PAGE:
How do we do school when we aren’t at school?  And how do we do Church when we aren’t at Church?  As we’re all trying to navigate this new world, it helps to take a step back and remember that we are trying to connect with people in new ways.  It seems that every waking hour in the past week has been taken up by coronavirus responses, coronavirus reading or research, or dealing with the mostly exceptional Uhl children running around our house.  Here’s how I’ve approached this crisis:

Pay attention to relationships.  On my end, I’ve instituted a daily virtual meeting at 9 am with principals.  They can log in and get the latest reports and ask anything.  We’re trying to solve problems together.  I send them a daily coronamemo with links and information.  I encourage them to do the same with their staffs and I encourage every teacher to video conference with their students.  As so many of us are socially isolated at home, we need to provide connections to classmates and teachers.  A one-on-one between every student and teacher should be mandatory.  Office hours, links to the counselor, daily emails to parents, all feed our need for connection.

Another important note about relationships.  We start here to keep our focus on the needs of our students and our communities.  This should be our primary concern and should be the first note of all of our communications.  Yes, our school’s futures are at risk.  But that should be a secondary concern.

Build routines.  Part of the reason for a 9 am daily meeting is to help me establish a routine.  Our students need routines.  After a week, those routines will work to alleviate some of the anxiety.  You should build in a morning assembly, daily prayer, weekly Mass, a daily email to parents, virtual town halls once a week, daily video checkins with faculty, etc.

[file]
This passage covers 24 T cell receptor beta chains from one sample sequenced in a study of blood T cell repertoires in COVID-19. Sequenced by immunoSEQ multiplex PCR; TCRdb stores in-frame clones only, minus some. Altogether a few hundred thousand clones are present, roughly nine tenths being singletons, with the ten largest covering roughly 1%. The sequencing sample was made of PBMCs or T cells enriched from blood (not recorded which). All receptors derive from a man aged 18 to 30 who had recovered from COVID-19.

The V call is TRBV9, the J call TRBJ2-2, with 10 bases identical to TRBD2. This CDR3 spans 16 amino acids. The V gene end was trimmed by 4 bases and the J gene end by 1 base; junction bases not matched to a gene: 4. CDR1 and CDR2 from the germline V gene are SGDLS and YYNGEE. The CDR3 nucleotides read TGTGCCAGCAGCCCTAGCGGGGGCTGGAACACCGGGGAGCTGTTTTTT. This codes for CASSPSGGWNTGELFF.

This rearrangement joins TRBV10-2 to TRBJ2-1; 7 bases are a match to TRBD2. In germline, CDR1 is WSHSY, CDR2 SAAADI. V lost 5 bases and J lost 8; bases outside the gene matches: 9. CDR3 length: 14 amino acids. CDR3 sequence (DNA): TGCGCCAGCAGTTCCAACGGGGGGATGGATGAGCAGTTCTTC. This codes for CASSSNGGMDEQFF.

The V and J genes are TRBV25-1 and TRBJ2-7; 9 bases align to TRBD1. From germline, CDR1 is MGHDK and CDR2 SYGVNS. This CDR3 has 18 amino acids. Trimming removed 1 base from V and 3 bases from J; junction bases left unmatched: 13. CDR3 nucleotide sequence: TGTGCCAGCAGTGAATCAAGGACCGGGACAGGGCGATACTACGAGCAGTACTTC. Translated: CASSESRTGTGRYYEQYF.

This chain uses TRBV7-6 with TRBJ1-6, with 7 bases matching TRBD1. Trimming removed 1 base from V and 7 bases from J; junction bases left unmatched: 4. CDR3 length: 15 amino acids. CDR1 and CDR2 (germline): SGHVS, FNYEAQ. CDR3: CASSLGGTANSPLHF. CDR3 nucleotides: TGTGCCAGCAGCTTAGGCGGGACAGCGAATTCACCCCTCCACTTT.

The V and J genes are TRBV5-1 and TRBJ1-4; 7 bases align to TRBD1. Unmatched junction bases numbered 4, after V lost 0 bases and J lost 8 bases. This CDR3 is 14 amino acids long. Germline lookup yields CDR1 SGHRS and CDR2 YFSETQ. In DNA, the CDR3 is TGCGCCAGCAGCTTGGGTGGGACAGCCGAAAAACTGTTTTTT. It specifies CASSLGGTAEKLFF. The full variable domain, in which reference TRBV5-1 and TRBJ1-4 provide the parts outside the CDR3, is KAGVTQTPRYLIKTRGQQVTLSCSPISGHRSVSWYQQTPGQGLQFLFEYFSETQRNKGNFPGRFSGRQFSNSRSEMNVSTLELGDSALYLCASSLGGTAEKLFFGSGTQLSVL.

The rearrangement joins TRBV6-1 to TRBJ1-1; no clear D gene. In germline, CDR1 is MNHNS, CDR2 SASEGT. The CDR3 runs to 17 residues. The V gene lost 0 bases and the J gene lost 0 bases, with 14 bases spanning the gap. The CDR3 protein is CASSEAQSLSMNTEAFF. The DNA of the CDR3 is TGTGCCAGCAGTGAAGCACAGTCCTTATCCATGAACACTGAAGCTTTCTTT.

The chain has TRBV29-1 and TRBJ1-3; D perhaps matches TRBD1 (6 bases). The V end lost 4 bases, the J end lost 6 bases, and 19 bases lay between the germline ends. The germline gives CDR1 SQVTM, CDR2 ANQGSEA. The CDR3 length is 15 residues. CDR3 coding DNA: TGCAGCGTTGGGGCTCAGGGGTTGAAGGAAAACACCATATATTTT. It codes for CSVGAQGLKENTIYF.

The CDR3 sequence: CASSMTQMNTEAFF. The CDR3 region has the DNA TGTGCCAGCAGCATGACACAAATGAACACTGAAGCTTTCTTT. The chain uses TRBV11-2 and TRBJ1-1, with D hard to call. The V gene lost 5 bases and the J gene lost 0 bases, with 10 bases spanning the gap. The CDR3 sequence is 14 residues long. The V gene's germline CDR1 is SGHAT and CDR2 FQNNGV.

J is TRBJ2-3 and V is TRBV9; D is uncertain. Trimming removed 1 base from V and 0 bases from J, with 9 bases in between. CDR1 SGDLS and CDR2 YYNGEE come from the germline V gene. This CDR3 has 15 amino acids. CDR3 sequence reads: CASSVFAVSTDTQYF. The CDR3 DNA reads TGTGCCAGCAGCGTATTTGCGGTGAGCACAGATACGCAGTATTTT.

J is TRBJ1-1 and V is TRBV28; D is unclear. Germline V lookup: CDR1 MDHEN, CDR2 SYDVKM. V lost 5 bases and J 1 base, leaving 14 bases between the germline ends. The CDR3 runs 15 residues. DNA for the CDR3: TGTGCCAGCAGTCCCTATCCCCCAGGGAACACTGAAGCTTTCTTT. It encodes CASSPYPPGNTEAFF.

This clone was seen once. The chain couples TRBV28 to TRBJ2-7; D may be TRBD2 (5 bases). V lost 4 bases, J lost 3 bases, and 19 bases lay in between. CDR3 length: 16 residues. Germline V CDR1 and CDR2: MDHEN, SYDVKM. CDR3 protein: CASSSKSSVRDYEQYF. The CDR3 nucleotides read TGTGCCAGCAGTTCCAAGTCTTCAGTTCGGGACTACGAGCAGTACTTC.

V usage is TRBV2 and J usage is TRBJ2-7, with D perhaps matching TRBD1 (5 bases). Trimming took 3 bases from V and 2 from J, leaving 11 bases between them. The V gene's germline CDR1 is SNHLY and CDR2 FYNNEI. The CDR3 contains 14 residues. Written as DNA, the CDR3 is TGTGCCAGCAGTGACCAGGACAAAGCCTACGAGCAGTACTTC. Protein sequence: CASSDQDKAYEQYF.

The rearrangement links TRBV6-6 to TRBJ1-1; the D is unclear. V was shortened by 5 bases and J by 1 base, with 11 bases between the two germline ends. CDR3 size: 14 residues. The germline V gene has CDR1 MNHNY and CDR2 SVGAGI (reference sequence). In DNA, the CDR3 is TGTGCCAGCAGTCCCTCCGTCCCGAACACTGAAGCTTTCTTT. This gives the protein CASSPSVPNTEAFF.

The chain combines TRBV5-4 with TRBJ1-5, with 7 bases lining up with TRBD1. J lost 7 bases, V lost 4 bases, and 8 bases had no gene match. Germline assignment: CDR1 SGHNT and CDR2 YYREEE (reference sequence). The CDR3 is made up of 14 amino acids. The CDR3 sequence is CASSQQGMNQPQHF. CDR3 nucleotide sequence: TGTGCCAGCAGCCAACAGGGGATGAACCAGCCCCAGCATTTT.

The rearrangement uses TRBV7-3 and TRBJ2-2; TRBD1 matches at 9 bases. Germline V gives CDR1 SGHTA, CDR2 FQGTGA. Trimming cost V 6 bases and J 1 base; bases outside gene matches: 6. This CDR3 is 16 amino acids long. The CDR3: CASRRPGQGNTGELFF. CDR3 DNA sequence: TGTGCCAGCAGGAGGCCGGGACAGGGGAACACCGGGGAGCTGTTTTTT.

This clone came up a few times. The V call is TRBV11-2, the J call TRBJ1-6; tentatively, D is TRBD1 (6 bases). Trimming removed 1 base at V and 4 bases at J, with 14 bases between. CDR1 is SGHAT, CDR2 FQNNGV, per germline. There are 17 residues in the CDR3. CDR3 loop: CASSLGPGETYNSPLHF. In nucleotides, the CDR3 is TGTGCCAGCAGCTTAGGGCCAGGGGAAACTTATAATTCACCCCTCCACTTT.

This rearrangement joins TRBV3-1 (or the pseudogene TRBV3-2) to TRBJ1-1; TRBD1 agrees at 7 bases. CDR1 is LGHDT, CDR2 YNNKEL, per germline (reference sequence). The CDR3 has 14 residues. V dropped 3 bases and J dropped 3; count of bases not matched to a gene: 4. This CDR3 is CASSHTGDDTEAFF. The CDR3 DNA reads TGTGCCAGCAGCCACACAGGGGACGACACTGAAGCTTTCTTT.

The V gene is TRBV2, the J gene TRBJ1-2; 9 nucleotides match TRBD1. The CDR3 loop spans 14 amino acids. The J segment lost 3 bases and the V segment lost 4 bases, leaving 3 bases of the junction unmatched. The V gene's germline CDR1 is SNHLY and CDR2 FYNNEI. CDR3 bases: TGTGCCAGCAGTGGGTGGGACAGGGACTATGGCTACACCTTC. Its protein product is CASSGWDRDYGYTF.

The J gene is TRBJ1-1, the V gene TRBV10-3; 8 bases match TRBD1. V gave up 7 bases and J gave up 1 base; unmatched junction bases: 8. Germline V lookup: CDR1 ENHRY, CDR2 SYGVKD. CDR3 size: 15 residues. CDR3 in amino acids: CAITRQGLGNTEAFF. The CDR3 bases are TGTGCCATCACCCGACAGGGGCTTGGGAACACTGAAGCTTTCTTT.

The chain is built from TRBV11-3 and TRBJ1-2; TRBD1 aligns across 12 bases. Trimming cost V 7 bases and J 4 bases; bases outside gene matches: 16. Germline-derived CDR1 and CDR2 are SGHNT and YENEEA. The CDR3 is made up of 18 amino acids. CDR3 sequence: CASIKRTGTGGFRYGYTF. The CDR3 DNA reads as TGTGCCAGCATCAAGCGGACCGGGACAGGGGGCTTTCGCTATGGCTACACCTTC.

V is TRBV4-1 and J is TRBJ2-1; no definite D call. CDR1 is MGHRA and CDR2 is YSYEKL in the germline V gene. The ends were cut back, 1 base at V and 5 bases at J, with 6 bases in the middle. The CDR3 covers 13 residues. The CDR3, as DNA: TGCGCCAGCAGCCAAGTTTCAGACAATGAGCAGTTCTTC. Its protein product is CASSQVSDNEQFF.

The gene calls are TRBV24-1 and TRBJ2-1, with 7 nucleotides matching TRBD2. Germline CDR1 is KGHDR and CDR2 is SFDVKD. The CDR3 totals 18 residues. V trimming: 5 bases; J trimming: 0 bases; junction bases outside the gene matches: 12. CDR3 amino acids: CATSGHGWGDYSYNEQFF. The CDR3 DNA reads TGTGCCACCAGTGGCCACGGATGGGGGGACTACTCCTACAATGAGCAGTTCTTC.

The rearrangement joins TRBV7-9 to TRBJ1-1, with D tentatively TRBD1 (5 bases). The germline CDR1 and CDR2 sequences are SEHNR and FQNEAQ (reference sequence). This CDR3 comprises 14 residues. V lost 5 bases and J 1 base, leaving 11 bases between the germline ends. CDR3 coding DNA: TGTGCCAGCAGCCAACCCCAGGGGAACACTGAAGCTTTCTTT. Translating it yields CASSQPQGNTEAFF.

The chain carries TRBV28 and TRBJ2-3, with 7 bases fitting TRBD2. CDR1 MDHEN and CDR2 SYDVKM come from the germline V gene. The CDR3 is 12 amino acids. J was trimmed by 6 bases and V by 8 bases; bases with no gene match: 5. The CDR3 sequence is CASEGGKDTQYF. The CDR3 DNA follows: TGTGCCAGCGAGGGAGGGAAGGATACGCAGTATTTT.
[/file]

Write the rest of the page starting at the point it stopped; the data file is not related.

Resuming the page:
Build your model of remote learning.  Every school is a little different with different capacities, technology infrastructure, and expectations.  Each school needs to find that sweet spot somewhere between handing out a worksheet packet and following the class schedule.  How can you bring real, rigorous, relevant learning remotely?  No one has it down yet.  But you need to put rigorous learning as your goal, try something, and build on that.

Be an Educational Leader.  Most of our parents don’t know how to manage their children all day.  They need ideas for structure, model daily schedules, suggestions for screen use, and recommendations for books and entertainment.  How do you lead a school when no one is there?

Communicate what you’re doing.  This goes back to relationships and routines.  Your parents and stakeholders need to know what you’re doing, what’s working, and where/how you’re concerned.

Don’t lose sight of the operational and HR needs.  Federal employment law abruptly changed last week and will impact sick leave and emergency leave.  Unemployment benefits have changed, too.  You need to understand these to lessen the anxiety of your staff.

Share your plan for the future.  What’s your cash flow look like for the rest of the year?  With the loss of fundraising revenue and possible loss of some tuition, what will that do to your budget?  If you don’t come back to school until August, what will this mean?  You need to communicate with your parents.  If you’ve done this all, then it won’t be hard to ask for support.  If the first thing you do is send an invoice for tuition or ask for more money, you’re not likely to garner much response.

With a one-two punch of the coronavirus and a looming recession, many fragile Catholic schools are facing an existential crisis.  We need to take care to respond appropriately to inspire confidence and prove our worth.